2. Giving the book two stars seems to be a bit unfair considering how I actually feel about it, but going by Goodread's words for two stars "It was OK" I'd have to stick by it. I gave the second volume of this series three stars and liked this one slightly less. I still am enjoying Wolfe's created world and his style, and will see this one through to the end. I found this volume to be a lot more disconnected and confusing, and many of the character situations and motivations more questionable. Ther [...]

    3. wellp there's another one of these, and many prequels, and many parallells- i had no idea. nor did i have any idea that gene wolfe was such a big deal. redwall, but like dark and spacey, humans? aliens? and then i learned about the larger universe this all exists within and it makes a lot more sense. this is gene wolfe wearing a redwall mask? interested to read the prequels and understand the cosmology better. sci-fi d'aulaire's?? well i guess i hope so. this quatrad? quadrilogy? starts out in r [...]

    4. Well that was unnecessary! Nothing really happened in those, almost, 300 pages. While the previous two books of the series were great this one was, in some parts, unbearable (those damn tunnels). The good news is that the fourth book seems to be more into the direction of the first and second book. Hooray !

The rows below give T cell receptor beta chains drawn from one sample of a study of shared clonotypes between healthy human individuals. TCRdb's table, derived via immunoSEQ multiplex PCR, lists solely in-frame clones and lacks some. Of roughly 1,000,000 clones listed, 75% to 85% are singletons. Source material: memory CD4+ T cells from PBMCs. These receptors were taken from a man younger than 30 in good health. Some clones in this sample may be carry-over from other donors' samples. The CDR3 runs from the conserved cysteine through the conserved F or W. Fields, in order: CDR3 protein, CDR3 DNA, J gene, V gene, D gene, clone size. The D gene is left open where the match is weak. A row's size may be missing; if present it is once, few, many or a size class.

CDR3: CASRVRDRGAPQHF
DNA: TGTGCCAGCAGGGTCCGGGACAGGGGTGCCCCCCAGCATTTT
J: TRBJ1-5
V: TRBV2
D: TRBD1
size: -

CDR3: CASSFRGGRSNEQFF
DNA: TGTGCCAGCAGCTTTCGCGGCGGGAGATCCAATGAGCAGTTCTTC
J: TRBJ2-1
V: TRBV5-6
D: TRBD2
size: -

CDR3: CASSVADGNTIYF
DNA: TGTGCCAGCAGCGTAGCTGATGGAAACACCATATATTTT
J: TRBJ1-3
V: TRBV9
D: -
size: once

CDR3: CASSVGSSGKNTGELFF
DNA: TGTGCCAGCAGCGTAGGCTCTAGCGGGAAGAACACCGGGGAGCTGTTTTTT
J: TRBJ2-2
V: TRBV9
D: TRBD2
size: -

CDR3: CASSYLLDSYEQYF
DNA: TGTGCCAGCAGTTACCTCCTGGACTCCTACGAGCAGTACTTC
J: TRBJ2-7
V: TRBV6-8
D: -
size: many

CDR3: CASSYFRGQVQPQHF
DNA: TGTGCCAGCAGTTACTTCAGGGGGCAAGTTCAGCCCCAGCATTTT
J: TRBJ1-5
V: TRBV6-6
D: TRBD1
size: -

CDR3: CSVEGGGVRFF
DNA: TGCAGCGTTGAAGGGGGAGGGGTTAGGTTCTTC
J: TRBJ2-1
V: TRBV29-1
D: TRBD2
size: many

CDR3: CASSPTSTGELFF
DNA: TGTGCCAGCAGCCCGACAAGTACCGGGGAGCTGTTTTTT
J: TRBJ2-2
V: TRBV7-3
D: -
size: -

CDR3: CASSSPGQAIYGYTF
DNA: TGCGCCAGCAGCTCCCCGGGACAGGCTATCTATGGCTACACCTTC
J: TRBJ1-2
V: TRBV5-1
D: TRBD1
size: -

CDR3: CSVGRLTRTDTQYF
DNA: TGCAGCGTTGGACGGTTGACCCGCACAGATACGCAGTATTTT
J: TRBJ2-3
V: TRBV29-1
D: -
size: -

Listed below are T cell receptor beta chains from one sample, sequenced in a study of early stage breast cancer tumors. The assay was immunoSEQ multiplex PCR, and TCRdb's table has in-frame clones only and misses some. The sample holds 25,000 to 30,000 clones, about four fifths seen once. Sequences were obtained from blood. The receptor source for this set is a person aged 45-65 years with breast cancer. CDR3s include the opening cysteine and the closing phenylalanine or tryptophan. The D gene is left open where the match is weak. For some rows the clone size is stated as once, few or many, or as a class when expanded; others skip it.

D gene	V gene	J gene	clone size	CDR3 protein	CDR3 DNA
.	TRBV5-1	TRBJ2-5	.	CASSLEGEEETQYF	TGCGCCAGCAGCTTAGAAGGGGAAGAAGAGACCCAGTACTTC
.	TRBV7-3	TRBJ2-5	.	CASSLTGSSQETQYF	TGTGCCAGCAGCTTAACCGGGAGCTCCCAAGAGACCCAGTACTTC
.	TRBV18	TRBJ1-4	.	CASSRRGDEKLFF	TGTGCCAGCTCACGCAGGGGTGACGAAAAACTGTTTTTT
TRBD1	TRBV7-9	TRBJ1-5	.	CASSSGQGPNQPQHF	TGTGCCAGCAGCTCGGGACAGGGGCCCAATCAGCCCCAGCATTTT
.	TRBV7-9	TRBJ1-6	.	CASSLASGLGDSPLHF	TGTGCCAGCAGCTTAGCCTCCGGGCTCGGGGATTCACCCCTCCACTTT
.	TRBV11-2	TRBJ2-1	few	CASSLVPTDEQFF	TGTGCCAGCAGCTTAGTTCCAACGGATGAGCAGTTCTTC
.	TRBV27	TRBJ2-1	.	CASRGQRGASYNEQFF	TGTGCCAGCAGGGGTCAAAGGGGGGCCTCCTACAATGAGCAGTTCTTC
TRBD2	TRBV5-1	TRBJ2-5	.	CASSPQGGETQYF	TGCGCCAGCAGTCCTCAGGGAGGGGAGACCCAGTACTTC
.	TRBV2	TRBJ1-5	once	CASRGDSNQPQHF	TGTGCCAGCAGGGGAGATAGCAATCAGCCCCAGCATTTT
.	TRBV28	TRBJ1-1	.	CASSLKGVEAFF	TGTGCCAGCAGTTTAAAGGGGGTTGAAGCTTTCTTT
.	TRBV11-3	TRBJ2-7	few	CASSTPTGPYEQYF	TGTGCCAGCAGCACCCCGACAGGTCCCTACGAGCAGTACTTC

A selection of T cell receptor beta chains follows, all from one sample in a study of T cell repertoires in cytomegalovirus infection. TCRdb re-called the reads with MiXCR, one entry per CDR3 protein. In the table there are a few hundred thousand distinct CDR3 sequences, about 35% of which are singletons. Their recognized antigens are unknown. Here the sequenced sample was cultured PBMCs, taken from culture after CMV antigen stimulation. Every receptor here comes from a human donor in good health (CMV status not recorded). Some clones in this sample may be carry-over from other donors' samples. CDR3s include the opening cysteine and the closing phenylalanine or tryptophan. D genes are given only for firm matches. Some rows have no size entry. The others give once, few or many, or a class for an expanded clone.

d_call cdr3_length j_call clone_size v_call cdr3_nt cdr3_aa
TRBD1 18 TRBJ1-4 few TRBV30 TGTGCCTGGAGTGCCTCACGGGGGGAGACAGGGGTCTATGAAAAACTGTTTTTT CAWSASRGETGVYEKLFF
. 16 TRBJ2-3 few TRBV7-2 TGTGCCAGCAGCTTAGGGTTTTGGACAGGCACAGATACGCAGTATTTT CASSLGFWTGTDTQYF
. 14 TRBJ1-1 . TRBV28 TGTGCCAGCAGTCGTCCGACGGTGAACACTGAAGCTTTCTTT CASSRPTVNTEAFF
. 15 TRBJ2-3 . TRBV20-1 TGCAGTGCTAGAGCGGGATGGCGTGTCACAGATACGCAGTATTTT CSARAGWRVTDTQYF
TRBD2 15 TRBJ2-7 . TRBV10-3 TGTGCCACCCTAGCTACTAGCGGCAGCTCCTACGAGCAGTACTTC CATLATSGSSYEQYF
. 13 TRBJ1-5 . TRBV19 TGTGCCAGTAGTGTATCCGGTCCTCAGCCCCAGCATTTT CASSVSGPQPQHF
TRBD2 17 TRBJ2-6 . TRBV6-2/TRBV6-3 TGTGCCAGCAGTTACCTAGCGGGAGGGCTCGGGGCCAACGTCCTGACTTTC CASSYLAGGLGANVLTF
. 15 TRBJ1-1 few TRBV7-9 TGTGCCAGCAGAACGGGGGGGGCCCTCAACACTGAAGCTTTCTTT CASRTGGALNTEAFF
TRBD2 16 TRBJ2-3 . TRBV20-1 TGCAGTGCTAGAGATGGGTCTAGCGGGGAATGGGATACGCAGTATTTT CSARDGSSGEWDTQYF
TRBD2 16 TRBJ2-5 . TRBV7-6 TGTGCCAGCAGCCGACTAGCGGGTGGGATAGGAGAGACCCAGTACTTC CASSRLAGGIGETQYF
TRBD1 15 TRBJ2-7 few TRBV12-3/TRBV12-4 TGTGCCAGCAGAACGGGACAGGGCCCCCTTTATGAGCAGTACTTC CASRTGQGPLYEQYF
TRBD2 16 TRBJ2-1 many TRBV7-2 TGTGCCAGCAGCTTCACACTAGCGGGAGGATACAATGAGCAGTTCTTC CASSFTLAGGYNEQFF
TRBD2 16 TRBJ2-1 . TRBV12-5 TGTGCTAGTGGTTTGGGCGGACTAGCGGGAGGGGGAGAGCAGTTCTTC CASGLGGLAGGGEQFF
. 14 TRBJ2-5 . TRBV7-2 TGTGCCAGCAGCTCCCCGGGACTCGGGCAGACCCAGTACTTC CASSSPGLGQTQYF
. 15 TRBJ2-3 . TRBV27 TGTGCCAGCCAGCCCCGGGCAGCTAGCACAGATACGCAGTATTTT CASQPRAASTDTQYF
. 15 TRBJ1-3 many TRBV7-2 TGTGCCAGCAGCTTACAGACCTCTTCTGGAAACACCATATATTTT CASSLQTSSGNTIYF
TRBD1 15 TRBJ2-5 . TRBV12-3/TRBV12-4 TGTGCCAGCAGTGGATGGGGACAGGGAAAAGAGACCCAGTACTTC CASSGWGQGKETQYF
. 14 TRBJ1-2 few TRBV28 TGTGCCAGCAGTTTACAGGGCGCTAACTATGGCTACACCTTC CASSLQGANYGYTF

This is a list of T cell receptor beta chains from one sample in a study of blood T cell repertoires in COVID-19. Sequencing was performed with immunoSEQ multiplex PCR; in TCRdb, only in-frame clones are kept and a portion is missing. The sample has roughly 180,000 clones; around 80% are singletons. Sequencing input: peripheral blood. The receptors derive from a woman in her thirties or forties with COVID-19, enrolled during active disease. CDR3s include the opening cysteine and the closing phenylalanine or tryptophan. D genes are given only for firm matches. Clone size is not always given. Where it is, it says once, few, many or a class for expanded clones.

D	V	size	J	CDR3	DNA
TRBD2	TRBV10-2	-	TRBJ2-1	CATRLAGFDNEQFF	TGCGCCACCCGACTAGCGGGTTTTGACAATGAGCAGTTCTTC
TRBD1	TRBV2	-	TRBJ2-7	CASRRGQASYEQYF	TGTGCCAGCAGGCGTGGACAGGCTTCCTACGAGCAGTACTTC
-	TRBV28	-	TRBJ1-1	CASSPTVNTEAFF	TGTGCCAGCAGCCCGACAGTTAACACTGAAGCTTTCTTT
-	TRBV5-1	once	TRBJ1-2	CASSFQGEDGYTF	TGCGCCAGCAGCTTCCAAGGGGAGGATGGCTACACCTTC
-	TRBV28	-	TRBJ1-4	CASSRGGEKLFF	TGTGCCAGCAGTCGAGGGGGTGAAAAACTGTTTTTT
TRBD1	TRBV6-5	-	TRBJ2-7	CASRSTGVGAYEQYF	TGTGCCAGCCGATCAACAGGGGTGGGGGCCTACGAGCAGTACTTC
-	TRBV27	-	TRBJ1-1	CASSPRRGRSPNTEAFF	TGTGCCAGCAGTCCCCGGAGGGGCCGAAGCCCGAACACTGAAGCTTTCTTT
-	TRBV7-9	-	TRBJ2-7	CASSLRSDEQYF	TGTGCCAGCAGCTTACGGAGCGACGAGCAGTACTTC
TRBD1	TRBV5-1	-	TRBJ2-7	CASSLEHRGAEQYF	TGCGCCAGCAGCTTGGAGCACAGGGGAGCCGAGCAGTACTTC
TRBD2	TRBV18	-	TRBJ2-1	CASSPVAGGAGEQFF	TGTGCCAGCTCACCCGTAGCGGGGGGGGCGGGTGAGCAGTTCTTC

5. As full scale rebellion finally breaks out in Viron, incited by another dramatic theophany from Echidna, mother of the gods. Patera Silk reluctantly accepts the position of Calde and immediately becomes both the rallying point for the beleaguered citizens and the target of various foes, both from within and outside of the city. Wanting only peace as always, Silk learns that, incredibly, the father of the gods and maker of the Whorl, Pas, is in fact dead, killed by his own family a generation ago [...]

    6. Complicated, and puts a lot of onus on the reader to unravel what is happening, but well worth sticking with. Book 3 of 4, looking forward to the last one!